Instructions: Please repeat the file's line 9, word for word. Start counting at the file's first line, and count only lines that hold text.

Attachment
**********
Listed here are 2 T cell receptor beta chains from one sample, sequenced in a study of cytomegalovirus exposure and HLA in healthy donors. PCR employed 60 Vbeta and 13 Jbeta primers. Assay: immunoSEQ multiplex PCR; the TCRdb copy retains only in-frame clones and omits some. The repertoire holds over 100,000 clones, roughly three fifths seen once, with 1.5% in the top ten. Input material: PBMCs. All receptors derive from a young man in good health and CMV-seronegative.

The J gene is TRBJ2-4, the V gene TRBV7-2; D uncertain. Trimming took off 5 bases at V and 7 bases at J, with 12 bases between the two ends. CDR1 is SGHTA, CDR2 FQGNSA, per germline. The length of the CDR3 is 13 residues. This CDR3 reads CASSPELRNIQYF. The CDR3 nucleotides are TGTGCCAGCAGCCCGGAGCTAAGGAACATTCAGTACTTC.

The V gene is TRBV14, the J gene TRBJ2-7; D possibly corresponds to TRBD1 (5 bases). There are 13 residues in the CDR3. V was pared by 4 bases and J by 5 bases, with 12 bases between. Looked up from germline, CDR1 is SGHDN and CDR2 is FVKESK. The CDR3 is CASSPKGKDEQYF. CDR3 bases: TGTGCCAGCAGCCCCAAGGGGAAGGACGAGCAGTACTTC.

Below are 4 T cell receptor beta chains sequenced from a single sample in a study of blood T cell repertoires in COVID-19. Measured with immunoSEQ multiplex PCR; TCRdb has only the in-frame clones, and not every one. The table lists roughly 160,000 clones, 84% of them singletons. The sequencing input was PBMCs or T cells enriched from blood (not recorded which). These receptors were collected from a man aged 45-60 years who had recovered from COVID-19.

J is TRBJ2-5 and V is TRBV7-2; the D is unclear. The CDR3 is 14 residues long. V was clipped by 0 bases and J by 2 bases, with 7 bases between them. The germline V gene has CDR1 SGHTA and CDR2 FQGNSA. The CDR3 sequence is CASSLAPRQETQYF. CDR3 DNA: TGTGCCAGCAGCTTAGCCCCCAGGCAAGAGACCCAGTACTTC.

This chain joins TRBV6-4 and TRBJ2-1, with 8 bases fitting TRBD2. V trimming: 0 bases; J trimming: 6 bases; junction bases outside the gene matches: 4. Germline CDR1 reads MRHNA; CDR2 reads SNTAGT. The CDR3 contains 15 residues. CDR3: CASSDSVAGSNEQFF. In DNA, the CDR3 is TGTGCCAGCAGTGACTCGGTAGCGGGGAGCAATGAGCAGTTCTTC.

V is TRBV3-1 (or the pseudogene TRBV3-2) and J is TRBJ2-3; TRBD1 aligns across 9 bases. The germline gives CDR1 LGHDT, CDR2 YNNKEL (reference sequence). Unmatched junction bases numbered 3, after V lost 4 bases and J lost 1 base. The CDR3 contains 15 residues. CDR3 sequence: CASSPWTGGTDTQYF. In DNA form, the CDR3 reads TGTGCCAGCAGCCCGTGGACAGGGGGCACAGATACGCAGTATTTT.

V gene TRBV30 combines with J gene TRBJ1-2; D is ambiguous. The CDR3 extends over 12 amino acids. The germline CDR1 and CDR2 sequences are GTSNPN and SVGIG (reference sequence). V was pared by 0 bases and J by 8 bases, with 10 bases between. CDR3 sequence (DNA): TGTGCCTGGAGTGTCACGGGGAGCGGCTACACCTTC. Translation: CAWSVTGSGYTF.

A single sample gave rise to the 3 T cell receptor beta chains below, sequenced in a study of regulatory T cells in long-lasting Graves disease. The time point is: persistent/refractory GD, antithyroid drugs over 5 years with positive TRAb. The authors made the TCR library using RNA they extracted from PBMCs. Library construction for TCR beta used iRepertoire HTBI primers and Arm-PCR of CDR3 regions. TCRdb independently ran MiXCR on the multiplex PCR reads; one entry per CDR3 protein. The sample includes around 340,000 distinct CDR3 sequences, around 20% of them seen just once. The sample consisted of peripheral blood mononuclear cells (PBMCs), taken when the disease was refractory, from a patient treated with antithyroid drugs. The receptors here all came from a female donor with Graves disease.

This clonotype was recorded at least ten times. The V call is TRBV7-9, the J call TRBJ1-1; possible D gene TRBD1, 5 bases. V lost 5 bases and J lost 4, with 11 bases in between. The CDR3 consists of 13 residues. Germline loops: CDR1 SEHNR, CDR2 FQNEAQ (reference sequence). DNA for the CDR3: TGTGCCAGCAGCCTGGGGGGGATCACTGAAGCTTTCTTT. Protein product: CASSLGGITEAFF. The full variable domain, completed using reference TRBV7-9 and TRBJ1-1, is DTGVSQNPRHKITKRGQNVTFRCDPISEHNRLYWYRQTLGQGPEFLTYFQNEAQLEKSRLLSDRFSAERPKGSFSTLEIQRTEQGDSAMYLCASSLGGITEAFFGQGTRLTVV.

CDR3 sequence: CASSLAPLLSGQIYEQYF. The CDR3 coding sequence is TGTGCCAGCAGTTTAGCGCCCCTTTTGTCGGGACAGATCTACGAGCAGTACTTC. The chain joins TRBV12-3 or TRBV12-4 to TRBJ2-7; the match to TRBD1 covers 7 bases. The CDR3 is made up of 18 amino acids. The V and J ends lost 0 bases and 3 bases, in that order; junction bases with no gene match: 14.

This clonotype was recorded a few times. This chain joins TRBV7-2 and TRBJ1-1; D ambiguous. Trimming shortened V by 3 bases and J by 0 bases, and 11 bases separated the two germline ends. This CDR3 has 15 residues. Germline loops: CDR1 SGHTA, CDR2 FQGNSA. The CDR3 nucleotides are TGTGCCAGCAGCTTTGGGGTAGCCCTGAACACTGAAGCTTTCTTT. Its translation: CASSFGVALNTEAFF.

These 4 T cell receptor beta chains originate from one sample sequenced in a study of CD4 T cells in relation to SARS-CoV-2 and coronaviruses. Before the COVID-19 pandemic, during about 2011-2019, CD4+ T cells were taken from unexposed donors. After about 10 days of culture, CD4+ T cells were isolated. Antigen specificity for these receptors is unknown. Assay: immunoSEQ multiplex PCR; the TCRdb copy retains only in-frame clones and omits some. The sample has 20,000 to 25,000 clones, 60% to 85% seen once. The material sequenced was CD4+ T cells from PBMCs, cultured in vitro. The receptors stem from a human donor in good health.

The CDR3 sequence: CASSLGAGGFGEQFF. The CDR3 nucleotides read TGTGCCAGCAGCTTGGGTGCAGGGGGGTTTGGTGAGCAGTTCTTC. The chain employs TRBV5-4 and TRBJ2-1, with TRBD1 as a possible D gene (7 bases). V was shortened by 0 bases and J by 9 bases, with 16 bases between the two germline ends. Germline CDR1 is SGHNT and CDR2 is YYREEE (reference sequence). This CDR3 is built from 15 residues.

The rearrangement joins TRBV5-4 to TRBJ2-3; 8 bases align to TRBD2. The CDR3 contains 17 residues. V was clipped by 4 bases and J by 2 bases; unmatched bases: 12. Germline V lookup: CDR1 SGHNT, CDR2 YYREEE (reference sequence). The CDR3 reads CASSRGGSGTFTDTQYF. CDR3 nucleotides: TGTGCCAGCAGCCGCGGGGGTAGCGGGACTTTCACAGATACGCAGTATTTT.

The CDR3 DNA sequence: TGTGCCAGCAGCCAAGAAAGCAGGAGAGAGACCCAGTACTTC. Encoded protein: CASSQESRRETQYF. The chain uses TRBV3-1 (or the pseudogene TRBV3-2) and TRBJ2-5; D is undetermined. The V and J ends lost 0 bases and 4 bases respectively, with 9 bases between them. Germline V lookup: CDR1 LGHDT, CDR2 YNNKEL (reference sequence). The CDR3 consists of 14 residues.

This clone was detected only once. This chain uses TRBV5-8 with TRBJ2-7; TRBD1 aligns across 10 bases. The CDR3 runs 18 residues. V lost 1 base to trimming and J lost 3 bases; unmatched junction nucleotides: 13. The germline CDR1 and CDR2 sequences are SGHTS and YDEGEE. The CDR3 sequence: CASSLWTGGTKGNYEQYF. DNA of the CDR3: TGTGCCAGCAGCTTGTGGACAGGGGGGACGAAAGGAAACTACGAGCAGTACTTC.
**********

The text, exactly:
A single sample gave rise to the 3 T cell receptor beta chains below, sequenced in a study of regulatory T cells in long-lasting Graves disease. The time point is: persistent/refractory GD, antithyroid drugs over 5 years with positive TRAb. The authors made the TCR library using RNA they extracted from PBMCs. Library construction for TCR beta used iRepertoire HTBI primers and Arm-PCR of CDR3 regions. TCRdb independently ran MiXCR on the multiplex PCR reads; one entry per CDR3 protein. The sample includes around 340,000 distinct CDR3 sequences, around 20% of them seen just once. The sample consisted of peripheral blood mononuclear cells (PBMCs), taken when the disease was refractory, from a patient treated with antithyroid drugs. The receptors here all came from a female donor with Graves disease.